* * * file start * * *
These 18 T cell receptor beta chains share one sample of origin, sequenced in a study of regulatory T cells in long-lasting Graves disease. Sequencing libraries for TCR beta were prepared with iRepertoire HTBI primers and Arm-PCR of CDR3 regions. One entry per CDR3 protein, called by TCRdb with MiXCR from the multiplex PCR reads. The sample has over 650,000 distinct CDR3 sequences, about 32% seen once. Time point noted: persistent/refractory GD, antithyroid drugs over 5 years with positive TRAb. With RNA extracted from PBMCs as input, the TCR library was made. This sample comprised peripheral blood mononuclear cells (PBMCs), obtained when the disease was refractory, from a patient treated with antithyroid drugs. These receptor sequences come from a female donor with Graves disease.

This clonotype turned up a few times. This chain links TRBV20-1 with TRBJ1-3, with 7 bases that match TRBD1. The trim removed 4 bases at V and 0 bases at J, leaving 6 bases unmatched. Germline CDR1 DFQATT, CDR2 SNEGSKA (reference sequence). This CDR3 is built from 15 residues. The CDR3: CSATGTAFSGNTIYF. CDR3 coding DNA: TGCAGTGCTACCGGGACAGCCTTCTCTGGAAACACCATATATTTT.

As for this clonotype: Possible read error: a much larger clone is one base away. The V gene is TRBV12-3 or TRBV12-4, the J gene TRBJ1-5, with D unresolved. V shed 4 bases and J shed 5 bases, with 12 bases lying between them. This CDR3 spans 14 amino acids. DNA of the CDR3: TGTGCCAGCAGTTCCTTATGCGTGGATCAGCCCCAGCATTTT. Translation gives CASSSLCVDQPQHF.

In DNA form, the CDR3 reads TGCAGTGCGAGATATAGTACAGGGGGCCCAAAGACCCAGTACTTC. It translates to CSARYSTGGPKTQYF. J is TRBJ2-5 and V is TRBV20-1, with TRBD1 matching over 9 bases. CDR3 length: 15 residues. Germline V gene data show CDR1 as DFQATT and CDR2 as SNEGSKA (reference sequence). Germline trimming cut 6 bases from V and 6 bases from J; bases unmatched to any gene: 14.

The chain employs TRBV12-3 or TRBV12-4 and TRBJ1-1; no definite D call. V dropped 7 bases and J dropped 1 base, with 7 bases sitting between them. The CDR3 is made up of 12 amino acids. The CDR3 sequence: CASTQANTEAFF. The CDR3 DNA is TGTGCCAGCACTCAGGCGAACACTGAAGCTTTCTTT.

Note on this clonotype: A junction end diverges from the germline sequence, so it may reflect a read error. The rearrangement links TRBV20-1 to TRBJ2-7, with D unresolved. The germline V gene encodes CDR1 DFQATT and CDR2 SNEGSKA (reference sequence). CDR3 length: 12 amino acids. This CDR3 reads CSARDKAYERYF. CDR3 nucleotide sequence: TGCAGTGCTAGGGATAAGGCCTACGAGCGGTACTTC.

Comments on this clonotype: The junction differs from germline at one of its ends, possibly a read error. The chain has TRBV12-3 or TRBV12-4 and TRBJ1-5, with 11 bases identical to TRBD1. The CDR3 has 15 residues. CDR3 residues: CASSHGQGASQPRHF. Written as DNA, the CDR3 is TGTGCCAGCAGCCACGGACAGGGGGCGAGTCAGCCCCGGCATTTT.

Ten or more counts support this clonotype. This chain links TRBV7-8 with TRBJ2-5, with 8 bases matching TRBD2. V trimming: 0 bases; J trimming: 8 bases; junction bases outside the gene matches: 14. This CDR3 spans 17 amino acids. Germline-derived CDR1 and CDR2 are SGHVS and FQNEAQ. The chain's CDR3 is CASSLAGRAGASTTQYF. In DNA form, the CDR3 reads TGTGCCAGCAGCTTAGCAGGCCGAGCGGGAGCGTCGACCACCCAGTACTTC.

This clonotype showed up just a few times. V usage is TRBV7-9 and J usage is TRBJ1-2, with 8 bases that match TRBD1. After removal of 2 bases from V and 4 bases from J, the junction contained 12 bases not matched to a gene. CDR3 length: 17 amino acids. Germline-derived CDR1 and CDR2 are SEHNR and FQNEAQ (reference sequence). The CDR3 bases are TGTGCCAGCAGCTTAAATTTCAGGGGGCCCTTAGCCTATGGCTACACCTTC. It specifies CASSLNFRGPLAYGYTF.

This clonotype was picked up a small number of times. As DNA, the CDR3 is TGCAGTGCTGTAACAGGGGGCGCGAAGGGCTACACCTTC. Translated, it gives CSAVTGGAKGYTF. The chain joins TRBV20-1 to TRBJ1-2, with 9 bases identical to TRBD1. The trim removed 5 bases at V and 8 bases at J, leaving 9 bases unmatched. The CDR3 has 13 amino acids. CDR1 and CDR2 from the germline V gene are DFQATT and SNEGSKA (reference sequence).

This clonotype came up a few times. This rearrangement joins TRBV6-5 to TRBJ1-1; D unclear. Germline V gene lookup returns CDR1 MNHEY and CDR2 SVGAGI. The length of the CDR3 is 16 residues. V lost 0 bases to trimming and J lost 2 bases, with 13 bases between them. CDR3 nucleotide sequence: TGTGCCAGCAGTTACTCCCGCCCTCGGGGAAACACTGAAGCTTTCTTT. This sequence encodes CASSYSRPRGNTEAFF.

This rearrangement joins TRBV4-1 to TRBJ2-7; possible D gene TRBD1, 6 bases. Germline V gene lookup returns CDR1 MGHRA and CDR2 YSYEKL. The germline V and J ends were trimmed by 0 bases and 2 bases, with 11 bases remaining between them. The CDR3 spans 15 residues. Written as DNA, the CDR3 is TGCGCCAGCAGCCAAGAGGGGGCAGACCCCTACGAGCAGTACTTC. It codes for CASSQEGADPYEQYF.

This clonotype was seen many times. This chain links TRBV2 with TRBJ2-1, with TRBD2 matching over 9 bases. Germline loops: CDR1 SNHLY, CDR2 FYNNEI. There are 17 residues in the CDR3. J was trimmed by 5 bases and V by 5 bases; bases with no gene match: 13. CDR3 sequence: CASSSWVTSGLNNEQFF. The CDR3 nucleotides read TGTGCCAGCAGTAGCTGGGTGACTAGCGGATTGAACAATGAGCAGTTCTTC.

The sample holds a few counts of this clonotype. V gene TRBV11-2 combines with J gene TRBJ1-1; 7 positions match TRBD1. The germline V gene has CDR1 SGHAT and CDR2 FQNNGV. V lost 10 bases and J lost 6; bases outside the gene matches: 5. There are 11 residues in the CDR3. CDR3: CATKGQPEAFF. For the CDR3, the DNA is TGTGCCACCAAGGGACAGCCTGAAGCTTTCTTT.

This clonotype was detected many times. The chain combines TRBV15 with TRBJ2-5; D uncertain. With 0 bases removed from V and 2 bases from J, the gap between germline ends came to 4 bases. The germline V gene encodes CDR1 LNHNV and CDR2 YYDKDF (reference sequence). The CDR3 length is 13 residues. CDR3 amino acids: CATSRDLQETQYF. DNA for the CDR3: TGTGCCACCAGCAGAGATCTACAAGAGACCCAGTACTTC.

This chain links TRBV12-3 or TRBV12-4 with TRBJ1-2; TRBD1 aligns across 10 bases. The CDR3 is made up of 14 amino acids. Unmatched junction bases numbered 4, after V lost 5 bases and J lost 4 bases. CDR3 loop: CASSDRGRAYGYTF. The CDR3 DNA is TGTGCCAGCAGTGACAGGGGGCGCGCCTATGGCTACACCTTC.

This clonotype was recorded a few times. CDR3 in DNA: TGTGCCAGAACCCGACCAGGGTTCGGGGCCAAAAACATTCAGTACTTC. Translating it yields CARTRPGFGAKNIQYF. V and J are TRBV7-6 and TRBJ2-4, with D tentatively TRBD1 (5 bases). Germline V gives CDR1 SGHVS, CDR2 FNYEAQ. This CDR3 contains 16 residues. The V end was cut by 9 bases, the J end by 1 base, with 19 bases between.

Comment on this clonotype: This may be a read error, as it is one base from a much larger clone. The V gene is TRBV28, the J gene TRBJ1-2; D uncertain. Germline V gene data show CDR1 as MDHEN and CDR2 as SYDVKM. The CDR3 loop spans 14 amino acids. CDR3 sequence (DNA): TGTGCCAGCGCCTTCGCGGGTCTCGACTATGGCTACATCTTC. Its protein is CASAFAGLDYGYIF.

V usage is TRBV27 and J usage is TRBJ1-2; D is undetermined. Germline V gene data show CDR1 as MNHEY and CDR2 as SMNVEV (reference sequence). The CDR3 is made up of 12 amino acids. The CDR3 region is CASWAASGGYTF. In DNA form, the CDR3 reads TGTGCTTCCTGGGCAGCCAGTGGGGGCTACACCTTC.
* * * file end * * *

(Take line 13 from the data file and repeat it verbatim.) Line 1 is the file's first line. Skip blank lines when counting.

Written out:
This clonotype was seen many times. This chain links TRBV2 with TRBJ2-1, with TRBD2 matching over 9 bases. Germline loops: CDR1 SNHLY, CDR2 FYNNEI. There are 17 residues in the CDR3. J was trimmed by 5 bases and V by 5 bases; bases with no gene match: 13. CDR3 sequence: CASSSWVTSGLNNEQFF. The CDR3 nucleotides read TGTGCCAGCAGTAGCTGGGTGACTAGCGGATTGAACAATGAGCAGTTCTTC.